There's a reason exiles dreaded being packed off to Siberia. While retracing the path of a doomed 19th-century U.S. polar expedition in the Russian High Arctic, we encounter swarming mosquitoes, a few Kalashnikovs, an island lost in time, the burial site of ten brave men, and a haunting beauty like nothing we've ever seen.
It's not easy to swim with sperm whales: they're hard to find, hard to reach without adequate diving experience, and they just might swallow you up if you get too close. But how else are we going to crack their complicated language system? A group of rogue freedivers takes the plunge.
A quasi-legal, father-son mission to train-hop through the changing American West
It's been more than 50 years since the Colorado River regularly reached the sea. But this spring, the U.S. and Mexico let the water storm through its natural delta for a grand experiment in ecological restoration. As the dam gates opened, a small band of river rats caught a once-in-a-lifetime ride.
Last September, a trekking company's guided trip through the wilds of Papua New Guinea was shattered when machete-wielding men attacked the native porters, killing two on the spot and injuring many more. The motive appeared to be robbery, but Carl Hoffman knew something else was at work—ancient tribal patterns of violence that, he knew, would inevitably be avenged
In the Sundarbans region of India and Bangladesh, some of the world's last wild tigers roam free and ravenous. An expedition to film these elusive predators is tricky business. You may not see them, but they almost certainly are watching you.
Europe has a secret. It's called Albania—a Maryland-size playground of rugged peaks, emerald seas, and ripping rivers. The only catch? It's really poor, graft is rampant, and there's little environmental regulation. Pack your bribe money for a warts-and-all jaunt through the wildest post-Communist state on earth.
For some surfers and SUPers, hanging ten is the holy goal—toes on the nose, nothing in front of you but pure green wave. With a nerve disorder threatening to destroy his balance, longtime kook Erik Hedegaard asked a waveriding genius to train him for one last shot.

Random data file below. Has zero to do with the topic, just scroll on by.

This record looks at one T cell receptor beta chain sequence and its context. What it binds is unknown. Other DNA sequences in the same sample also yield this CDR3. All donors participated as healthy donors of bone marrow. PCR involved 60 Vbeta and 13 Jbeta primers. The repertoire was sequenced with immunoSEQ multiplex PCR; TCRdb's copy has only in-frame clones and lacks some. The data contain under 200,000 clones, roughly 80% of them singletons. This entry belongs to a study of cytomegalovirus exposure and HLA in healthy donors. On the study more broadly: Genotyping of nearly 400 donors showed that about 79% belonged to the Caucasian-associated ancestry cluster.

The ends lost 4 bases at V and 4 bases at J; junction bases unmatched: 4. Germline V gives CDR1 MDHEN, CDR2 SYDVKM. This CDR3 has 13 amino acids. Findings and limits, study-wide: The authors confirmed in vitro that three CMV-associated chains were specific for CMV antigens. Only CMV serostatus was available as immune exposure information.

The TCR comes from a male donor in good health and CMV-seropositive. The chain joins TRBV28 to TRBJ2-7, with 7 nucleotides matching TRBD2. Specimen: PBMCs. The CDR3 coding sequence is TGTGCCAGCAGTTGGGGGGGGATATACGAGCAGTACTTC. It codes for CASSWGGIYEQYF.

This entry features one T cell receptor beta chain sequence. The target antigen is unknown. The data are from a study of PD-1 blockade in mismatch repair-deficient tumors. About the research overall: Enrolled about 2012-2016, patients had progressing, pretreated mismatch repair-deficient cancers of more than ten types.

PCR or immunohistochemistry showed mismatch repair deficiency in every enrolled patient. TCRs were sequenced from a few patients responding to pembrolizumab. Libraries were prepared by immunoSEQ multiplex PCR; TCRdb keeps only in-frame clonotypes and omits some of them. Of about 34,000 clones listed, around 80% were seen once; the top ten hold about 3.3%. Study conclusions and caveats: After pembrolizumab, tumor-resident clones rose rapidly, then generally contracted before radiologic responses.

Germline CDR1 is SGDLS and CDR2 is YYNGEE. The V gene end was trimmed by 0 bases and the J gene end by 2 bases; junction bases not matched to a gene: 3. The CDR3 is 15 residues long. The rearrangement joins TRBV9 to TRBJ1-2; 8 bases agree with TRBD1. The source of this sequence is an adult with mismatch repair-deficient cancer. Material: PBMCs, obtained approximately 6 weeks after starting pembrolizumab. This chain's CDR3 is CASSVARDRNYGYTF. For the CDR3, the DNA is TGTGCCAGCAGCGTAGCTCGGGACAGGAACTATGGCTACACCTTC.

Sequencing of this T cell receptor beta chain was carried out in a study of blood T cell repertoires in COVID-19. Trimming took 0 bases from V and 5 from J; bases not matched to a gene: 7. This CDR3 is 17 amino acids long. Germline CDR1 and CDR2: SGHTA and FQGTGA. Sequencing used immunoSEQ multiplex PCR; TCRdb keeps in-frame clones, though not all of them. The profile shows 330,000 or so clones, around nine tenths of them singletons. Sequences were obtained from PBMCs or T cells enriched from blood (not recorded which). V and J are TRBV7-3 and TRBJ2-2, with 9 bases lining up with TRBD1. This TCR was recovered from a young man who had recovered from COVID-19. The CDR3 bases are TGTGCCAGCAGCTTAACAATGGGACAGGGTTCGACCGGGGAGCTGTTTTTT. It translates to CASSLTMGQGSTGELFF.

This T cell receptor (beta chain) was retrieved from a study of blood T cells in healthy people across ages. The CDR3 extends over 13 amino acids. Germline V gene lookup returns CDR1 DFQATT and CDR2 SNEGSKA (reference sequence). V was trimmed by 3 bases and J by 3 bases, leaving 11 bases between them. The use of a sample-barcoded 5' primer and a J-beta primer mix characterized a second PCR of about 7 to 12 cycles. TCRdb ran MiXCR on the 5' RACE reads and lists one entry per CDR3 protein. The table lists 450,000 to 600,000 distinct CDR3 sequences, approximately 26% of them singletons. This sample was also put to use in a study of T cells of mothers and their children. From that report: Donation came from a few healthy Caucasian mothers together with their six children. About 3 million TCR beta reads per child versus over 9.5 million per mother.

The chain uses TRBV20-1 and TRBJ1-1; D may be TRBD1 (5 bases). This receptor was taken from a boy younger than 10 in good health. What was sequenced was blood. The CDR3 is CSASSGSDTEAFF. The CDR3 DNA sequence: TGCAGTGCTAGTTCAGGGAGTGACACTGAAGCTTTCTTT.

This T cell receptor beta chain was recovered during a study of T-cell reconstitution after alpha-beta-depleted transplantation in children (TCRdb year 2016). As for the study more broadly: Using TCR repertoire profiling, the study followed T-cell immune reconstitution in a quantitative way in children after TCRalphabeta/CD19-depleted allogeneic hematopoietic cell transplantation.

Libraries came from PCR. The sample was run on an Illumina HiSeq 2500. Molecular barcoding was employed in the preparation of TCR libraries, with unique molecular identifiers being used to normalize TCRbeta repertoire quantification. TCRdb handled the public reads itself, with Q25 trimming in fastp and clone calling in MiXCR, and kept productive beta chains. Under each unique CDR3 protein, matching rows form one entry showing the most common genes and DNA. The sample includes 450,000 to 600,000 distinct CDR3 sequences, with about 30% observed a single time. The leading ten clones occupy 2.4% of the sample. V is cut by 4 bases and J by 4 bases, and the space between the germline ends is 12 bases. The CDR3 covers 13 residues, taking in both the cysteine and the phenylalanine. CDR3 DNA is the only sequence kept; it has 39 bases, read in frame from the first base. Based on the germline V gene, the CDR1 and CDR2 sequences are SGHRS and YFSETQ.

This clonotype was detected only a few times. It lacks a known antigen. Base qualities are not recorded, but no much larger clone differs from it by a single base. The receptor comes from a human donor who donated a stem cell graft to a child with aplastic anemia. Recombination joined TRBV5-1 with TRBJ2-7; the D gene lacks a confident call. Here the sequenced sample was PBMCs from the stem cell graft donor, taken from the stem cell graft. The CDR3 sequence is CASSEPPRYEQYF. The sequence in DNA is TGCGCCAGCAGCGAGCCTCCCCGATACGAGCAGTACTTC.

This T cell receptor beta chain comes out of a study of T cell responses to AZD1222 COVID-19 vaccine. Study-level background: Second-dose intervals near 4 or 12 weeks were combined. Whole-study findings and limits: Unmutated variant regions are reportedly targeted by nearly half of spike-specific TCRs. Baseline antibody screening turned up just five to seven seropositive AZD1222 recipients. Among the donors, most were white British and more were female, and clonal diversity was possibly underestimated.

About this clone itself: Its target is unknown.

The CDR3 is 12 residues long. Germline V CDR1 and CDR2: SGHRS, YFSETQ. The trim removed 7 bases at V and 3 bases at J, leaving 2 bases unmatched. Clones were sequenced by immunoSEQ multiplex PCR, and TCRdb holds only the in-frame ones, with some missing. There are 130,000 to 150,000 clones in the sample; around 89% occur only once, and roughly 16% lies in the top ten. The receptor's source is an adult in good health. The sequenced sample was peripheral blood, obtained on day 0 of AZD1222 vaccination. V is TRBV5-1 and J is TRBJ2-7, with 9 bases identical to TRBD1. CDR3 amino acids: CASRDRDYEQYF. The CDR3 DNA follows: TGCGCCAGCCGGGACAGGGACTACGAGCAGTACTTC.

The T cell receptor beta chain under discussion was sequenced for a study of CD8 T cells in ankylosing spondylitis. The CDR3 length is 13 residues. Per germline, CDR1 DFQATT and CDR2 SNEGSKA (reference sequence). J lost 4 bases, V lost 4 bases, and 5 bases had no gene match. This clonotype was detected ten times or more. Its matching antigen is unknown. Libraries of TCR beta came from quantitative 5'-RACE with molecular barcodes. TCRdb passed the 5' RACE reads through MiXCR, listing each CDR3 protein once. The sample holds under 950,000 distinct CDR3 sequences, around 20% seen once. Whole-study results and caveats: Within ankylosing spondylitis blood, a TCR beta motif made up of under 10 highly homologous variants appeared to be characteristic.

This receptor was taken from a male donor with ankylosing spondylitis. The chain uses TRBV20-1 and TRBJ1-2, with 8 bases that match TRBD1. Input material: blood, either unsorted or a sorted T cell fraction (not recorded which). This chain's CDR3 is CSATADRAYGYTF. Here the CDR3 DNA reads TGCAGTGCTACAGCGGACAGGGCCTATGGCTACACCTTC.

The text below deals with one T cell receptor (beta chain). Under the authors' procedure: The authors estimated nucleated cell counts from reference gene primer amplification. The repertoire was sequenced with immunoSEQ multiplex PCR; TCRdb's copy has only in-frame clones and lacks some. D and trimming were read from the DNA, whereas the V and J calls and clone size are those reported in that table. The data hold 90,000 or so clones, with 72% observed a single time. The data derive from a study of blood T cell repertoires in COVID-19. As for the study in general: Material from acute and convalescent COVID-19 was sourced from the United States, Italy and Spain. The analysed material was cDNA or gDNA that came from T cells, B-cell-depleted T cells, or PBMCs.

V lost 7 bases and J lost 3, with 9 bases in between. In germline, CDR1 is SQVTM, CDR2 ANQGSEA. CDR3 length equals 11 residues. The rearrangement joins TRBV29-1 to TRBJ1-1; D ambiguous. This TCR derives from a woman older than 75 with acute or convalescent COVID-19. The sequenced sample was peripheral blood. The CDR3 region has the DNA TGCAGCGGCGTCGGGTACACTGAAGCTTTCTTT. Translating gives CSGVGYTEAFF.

The volcanic remains at the heart of Aniakchak National Monument—the least visited site in the national park system—are a trippy mishmash of postapocalyptic cinder cones, hardened lava, and flame-colored walls. The only catch? Doing it right involves days of trekking and rafting through some of the planet’s toughest, most bear-heavy terrain.
After 18 years, Andrew Tilin’s marriage ended with a crash, leaving him in a crippling state of sorrow, anger, and loneliness. He decided to get serious about riding again, hoping that the pain and discipline of pure exertion would set him right one more time.
Last year, a media-shy billionaire bought the flailing Lonely Planet travel-guide empire, then shocked observers by hiring an unknown 24-year-old former wedding photographer to save it. Charles Bethea straps in for a bizarre ride as a kid mogul tries to remake a legendary brand for the digital age.
South African Johnny Olivier was just looking for an easy job to pay the bills. But after agreeing to help a buddy collect lion bones for an international wildlife-trafficking kingpin, he found himself in the middle of an unprecedented poaching scheme that involved imported sex workers, heavy gambling, bags of cash, and the slaughter of more than 30 rhinos.
Twenty-seven years ago, David Ewing Duncan wrote a magazine article about a secret tropical gem called Belize, inspiring a wave of adventure travelers that changed the tiny country forever. Braced for a few stabs of guilt, he went back with his son and found that paradise was different, but not completely lost.
Camera-equipped flying robots have quickly become a staple of the adventure world, filming first ascents and nailing poachers. But that’s just the beginning. As Eric Hansen found out during a cross-country test drive, affordable consumer drones will revolutionize how we experience the outdoors.
Search the web for Dean Reinke and you’ll soon be scrolling through a rap sheet of consumer complaints about how he and his for-profit road-race company, USRA Half Marathon, do business. Is he a fraud who has stayed one step ahead of the law, or an upstanding man who’s been slimed by his enemies?